For example, the law center's attorneys told me that nearly every person they meet who has failed to appear tells them that Alameda County court clerks had informed them that they could not get a trial until they paid bail. The only time they can get trials under these circumstances is if the law center advocates on their behalf. And by the court's own admission in its letter to the Express, thousands of people in the county could not schedule hearings last year until they paid their bail. Many people don't end up getting a trial at all once their debts pile up and a collection agency takes control of collecting the outstanding payments. For some, the debts can weigh them down for years.

Yesterday, the Judicial Council did, however, direct its traffic advisory committee and criminal law advisory committee to "expeditiously provide recommendations to promote access to justice when an individual has previously failed to appear or pay and in other types of infraction cases." These committees are scheduled to provide a progress report on August 20.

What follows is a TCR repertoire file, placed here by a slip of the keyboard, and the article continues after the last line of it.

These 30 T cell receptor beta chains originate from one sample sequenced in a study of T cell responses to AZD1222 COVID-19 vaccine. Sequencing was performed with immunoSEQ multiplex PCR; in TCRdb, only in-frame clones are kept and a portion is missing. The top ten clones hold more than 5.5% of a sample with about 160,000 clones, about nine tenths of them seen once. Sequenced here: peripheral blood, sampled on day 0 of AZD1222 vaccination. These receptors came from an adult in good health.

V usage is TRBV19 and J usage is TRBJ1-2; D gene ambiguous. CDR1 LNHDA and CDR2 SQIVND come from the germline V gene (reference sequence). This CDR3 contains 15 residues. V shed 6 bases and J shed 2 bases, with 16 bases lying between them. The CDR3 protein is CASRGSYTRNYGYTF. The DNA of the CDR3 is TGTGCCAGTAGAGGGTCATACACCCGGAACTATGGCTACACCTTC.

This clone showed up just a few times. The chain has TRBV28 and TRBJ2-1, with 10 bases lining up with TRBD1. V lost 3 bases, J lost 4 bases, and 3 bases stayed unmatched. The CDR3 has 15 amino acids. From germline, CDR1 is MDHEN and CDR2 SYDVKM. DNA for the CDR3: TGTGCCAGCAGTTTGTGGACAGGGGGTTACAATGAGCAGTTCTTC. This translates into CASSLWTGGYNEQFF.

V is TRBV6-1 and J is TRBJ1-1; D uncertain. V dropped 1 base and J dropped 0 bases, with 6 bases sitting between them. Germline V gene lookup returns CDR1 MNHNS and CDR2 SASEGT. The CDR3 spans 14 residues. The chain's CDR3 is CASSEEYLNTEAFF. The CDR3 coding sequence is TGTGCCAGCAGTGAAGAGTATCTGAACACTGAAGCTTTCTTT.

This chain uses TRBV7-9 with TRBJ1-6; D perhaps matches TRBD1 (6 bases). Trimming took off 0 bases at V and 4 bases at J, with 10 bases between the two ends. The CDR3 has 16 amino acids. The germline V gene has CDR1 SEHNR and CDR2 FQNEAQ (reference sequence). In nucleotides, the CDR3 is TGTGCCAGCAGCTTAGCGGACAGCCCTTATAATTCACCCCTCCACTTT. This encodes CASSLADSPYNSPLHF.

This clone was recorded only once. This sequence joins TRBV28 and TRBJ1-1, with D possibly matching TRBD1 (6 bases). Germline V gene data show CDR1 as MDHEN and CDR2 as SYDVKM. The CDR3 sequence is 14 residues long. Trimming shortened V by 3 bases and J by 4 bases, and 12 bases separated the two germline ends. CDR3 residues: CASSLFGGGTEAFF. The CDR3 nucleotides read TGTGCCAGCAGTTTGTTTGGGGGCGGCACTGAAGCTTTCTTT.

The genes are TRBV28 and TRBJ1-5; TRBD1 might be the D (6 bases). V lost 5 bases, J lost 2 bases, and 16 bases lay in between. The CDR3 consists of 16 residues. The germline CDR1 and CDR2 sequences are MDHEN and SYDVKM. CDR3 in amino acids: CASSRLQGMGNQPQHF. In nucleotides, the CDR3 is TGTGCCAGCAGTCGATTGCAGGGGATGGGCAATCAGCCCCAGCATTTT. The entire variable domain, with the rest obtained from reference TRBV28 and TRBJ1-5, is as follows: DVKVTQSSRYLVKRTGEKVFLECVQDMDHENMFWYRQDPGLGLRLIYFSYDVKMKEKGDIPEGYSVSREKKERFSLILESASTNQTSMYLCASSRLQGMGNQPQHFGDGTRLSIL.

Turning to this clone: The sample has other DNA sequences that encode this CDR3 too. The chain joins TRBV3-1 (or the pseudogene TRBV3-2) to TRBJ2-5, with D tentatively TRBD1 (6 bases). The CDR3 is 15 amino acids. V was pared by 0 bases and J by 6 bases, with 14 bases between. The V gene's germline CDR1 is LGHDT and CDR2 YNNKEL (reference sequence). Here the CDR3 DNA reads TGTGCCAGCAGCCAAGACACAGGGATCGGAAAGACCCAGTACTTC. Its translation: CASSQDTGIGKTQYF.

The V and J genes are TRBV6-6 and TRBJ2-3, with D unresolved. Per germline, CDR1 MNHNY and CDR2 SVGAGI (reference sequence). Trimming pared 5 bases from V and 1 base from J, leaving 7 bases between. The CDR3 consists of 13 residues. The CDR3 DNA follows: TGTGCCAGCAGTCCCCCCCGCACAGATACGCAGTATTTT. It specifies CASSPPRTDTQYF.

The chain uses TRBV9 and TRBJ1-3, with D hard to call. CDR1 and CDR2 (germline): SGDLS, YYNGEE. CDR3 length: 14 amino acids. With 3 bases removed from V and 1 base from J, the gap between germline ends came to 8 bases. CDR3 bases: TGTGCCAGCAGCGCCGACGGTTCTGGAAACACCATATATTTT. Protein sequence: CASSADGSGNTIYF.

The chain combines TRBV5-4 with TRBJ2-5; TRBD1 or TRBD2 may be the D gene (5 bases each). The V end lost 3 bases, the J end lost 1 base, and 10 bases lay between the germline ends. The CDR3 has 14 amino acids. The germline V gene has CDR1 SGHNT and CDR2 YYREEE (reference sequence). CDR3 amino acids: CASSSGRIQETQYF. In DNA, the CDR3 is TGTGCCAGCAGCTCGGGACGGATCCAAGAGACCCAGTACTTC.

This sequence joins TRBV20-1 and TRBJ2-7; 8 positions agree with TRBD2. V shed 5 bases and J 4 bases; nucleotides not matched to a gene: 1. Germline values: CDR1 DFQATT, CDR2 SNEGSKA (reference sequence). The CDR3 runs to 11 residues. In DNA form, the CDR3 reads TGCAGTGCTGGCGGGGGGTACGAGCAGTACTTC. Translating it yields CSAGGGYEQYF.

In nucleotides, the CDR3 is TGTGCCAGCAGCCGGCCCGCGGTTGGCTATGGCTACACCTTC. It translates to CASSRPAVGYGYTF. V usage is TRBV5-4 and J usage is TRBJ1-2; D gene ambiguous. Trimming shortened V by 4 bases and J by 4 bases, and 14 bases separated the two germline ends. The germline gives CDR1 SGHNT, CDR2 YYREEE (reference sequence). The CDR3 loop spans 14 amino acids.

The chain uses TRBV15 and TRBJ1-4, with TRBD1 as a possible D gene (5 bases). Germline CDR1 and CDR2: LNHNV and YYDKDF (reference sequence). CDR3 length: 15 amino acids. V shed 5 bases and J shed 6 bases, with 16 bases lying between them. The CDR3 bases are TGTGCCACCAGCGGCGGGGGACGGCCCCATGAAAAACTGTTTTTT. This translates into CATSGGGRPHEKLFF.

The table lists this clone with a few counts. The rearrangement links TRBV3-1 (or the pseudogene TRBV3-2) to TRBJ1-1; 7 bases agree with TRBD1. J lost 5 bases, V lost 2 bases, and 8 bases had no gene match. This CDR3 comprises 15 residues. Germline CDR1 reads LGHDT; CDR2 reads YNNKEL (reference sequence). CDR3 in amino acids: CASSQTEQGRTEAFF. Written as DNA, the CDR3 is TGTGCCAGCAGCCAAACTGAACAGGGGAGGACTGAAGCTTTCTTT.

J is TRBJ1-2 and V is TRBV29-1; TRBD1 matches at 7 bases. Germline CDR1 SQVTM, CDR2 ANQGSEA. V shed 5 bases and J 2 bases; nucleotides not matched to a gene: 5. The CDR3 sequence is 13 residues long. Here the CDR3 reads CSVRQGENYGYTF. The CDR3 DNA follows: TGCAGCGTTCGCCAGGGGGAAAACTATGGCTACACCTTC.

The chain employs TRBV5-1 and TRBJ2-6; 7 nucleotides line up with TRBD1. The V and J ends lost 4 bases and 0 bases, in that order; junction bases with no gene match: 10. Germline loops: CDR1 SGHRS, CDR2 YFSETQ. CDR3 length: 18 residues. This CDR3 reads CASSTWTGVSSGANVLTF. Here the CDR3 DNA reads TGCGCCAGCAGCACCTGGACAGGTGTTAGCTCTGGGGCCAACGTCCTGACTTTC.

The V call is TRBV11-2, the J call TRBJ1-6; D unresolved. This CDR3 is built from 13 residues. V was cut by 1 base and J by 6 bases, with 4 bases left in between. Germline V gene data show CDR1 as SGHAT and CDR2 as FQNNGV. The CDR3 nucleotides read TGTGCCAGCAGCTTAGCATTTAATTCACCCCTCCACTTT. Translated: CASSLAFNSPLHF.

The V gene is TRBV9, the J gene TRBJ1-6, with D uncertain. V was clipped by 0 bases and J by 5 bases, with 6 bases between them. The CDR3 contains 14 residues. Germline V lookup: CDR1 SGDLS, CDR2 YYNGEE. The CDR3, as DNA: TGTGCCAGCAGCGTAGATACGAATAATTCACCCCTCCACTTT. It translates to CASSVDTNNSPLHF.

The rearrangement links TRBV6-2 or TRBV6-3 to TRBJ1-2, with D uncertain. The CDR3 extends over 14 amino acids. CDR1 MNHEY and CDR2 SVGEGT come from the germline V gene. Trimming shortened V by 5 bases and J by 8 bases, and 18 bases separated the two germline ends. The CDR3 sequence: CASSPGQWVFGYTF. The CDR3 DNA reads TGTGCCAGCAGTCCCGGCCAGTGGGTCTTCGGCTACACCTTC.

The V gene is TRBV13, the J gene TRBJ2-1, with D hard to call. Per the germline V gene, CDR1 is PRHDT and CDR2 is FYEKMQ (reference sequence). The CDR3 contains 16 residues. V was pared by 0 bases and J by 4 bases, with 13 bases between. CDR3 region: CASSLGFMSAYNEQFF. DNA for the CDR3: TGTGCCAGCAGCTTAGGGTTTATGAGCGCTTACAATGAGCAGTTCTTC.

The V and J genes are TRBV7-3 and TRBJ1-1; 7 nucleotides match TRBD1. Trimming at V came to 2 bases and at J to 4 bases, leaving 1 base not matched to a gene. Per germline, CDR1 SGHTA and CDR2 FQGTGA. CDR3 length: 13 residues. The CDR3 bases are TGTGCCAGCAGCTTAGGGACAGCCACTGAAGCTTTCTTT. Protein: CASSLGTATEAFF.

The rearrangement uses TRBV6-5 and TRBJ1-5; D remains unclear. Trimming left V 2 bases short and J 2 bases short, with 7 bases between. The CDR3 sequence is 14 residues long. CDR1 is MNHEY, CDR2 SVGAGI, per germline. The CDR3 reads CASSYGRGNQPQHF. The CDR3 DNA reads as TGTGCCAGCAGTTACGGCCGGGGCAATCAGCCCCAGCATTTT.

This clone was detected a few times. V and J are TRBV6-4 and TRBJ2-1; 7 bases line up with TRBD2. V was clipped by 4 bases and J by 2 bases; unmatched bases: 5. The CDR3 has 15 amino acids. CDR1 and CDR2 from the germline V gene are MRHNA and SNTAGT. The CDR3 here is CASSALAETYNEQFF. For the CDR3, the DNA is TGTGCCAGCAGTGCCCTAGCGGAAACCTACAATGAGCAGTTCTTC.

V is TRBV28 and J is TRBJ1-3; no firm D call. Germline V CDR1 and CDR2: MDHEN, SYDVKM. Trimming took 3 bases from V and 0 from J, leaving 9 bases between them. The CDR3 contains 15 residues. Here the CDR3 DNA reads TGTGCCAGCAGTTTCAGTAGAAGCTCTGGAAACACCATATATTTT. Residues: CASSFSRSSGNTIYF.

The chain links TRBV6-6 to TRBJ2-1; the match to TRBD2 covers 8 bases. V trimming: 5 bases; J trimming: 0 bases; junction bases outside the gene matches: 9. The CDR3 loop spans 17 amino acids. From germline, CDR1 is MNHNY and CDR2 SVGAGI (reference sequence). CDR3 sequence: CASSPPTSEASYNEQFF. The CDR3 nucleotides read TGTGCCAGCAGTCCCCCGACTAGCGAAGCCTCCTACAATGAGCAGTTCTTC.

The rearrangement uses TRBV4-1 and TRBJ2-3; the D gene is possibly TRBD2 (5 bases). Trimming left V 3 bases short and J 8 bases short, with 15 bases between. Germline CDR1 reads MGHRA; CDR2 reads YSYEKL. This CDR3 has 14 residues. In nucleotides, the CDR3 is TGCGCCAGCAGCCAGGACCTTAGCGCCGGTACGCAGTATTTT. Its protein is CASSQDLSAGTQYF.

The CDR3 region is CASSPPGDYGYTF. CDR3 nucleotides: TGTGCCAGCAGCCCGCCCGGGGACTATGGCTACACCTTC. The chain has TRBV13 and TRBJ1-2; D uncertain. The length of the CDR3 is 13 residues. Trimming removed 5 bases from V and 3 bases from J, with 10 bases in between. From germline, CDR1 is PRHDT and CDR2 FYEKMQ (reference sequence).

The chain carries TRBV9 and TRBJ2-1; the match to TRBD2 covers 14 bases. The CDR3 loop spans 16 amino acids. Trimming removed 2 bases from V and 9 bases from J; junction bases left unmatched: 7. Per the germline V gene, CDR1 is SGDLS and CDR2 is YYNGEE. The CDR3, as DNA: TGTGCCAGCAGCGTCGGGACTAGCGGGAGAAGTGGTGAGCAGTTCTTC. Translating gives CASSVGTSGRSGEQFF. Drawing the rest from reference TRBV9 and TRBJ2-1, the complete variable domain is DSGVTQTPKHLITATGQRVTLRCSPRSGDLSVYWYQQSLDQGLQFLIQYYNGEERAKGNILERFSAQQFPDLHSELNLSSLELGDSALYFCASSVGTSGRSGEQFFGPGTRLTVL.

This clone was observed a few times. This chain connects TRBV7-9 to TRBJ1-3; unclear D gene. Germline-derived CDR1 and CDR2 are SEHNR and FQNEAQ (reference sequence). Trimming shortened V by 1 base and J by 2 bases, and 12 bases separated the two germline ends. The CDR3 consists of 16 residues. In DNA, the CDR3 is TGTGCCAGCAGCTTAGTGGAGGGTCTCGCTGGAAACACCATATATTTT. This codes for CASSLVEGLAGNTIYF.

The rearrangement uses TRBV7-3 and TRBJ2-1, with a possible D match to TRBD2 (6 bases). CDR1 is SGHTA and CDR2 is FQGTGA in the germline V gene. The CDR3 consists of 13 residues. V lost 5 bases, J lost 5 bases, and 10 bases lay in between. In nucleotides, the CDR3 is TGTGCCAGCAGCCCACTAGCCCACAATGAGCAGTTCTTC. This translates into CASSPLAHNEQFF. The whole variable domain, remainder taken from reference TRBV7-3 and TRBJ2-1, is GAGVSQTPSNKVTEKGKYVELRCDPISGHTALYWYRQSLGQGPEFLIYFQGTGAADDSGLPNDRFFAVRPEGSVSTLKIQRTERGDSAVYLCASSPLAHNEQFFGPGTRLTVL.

The new rule is effective now but the courts have until September 15 to update their forms and websites to reflect the change. 

“This is an historic meeting,” Cantil-Sakauye said in a statement yesterday. “I am proud of the rule that has been developed. This is an important first step to address an urgent access-to-justice issue. More work lies ahead.”

You can read the full rule here, and for more on traffic court, check out our recent feature, "The High Cost of Driving While Poor."